CDC’s COVID-19 travel page provides guidance for travelers. Each country’s ministry of health website is another source for information about COVID-19 levels at the destination as well as current entry requirements, including proof of vaccination.


As of August 2022, everyone ≥6 months old in the United States is eligible and recommended to receive COVID-19 vaccination (see, and Sec. 7, Ch. 4, Vaccine Recommendations for Infants & Children). At present, there are 4 vaccines authorized for use in the United States: 2 mRNA-based vaccines (Moderna, Pfizer-BioNTech), a DNA-based, adenovirus-vectored vaccine (Johnson & Johnson’s Janssen), and a protein vaccine (Novavax). In most circumstances the 2 mRNA vaccines are preferred.

All eligible travelers should be up to date with their COVID-19 vaccines before travel. Interim clinical considerations for the use of COVID-19 vaccines in the United States provide additional details regarding vaccine schedules, vaccine safety, and vaccination recommendations for people who are moderately to severely immunocompromised.


Conducting both a pretravel and posttravel test is estimated to reduce the risk of viral spread by up to 75%. Predeparture testing results in the greatest reduction of risk when a specimen is collected closest to the time of travel. Conducting a posttravel test 3–5 days after return can help prevent spread in the community. For the most up-to-date testing guidance for travelers, see International Travel to and from the United States, and Domestic Travel.


Isolation is the physical separation of a person with a confirmed or suspected infectious disease from people who are not infected. People who have symptoms or who test positive for COVID-19 should follow the latest CDC guidance regarding isolating themselves from others and the precautions to take after ending isolation. If a person is symptomatic, they should avoid travel for 10 days after symptom onset; if asymptomatic, they should avoid travel for 10 days after the date the positive test was collected. Immunocompromised travelers (Sec. 3, Ch. 1, Immunocompromised Travelers) can be infectious for longer than 10 days and should consider longer isolation periods. See the most up-to-date information and guidance on isolation and travel.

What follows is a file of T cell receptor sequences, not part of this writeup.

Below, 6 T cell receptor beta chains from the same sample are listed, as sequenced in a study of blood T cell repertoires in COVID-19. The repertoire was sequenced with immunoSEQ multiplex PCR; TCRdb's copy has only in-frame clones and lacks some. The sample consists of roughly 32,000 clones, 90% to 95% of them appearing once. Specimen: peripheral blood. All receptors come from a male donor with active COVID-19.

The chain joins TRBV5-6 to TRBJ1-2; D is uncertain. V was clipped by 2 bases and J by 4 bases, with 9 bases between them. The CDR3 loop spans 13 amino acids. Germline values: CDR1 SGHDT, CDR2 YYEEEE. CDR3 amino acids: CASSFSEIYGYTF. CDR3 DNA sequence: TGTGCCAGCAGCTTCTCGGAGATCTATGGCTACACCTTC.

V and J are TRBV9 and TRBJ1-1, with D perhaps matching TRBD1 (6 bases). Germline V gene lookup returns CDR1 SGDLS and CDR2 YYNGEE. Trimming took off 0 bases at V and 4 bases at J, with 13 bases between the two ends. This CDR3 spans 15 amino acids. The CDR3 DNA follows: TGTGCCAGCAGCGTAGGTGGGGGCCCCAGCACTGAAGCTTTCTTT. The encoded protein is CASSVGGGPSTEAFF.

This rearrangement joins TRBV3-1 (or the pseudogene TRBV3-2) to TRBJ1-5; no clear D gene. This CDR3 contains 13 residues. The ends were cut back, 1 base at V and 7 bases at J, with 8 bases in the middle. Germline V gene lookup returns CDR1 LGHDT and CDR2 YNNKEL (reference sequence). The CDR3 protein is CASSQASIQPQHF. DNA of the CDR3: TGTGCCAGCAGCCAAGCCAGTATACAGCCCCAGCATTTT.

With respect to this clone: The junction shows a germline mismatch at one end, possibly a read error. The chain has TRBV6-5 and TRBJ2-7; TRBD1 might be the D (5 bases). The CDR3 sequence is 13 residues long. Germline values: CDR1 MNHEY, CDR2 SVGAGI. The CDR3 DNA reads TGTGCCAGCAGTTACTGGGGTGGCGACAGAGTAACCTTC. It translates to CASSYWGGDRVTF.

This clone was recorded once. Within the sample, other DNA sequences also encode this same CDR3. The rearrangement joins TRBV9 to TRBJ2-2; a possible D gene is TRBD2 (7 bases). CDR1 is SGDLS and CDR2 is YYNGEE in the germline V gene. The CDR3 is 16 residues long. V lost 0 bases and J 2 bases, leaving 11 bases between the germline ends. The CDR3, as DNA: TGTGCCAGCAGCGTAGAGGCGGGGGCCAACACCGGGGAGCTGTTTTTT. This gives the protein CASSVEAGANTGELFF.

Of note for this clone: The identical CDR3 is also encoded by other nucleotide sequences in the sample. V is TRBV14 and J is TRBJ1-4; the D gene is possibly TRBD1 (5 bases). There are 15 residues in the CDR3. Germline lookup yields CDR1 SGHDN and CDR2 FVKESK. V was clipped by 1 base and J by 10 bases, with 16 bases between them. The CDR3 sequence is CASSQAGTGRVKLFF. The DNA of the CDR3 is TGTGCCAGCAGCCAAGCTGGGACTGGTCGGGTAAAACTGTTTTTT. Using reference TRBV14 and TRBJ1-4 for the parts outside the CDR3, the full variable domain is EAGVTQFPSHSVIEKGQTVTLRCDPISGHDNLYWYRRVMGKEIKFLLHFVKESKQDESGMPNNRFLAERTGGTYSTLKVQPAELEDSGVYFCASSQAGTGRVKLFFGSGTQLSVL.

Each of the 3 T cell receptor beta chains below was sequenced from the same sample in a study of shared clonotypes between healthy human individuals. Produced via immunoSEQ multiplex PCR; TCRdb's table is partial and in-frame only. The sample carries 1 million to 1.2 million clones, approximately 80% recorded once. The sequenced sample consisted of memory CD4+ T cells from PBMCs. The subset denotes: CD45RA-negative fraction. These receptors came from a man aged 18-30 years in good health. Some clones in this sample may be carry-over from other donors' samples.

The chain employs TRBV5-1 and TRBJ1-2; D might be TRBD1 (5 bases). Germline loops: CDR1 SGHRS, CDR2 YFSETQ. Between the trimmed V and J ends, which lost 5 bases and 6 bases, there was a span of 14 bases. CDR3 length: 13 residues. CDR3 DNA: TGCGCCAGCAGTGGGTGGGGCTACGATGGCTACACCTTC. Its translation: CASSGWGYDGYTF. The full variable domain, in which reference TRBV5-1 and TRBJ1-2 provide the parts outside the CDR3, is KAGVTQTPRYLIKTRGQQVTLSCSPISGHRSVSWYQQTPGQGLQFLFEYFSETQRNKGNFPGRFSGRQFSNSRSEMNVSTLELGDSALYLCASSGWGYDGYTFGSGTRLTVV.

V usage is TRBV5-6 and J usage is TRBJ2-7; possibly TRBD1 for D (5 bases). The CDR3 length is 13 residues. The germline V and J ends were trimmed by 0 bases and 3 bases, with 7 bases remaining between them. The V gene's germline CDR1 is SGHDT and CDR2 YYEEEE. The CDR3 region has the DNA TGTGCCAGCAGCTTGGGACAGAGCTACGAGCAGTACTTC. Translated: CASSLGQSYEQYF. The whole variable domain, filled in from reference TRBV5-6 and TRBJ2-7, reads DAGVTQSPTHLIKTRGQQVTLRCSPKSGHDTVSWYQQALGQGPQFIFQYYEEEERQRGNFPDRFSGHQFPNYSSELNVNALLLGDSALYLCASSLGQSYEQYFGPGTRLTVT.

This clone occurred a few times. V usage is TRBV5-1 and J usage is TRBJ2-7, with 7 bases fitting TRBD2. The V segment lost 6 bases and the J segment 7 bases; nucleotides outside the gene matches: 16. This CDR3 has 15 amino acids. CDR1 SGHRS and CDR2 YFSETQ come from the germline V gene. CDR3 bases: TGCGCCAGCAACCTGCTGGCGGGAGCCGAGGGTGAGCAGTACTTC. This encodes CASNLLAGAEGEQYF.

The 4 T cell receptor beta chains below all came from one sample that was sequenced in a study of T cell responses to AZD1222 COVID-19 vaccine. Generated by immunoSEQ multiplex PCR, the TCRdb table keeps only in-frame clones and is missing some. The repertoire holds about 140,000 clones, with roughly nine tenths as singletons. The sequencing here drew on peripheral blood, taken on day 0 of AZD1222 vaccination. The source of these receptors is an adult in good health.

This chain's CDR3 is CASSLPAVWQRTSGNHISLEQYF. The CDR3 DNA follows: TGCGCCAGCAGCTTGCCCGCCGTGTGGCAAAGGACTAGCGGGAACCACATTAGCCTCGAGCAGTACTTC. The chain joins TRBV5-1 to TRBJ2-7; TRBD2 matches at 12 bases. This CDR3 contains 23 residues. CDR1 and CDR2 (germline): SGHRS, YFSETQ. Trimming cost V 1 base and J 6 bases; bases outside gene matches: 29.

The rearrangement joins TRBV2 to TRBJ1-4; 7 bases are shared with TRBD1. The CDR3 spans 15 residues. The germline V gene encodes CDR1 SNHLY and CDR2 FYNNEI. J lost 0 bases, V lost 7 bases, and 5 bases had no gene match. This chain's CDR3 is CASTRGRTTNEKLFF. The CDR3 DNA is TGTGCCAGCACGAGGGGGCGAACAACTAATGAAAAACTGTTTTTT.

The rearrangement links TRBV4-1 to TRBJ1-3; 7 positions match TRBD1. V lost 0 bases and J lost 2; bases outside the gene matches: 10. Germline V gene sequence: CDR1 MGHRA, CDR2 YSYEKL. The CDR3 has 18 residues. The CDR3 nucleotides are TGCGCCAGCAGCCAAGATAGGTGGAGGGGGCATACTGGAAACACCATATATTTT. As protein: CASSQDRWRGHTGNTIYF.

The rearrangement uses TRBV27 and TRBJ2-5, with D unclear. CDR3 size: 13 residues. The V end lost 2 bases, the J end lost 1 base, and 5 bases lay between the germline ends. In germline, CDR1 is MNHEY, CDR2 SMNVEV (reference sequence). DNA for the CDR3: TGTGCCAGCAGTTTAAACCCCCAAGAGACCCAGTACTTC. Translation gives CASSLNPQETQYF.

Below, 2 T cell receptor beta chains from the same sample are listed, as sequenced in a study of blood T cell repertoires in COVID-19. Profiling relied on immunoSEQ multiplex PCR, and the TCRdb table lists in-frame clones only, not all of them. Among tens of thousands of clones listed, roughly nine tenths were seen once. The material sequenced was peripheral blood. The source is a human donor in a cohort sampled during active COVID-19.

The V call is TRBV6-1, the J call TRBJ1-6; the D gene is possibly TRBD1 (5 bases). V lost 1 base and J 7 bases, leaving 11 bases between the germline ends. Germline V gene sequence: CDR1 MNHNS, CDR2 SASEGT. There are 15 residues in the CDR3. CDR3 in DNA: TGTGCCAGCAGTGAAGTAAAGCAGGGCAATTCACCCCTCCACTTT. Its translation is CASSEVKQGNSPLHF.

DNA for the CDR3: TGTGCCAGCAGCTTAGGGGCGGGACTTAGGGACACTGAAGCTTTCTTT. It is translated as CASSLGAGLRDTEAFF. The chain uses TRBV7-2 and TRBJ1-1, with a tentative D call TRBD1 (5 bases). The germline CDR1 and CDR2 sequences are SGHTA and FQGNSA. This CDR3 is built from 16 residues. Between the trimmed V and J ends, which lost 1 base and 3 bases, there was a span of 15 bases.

Quarantine is the physical separation from other people of a person who has had close contact with someone with confirmed or suspected infectious disease. A fundamental public health approach to disease containment, quarantine has been used throughout the COVID-19 pandemic (). For the most up-to-date information and guidance on quarantine and travel.


Wearing a well-fitting mask or respirator that completely covers the nose and mouth reduces SARS-CoV-2 transmission. A properly fitted and appropriately worn respirator (e.g., N95 filtering facepiece respirator approved by the National Institute for Occupational Safety and Health) protects the wearer from inhaling airborne droplet nuclei. KN95s also offer a high level of protection. Well-fitting disposable surgical masks provide source control by helping reduce transmission from a person infected with SARS-CoV-2 to others within a shared space. Masks made from layered finely woven products afford some protection, with the least amount of protection being offered by loosely woven cloth products. See more details about types of masks and respirators.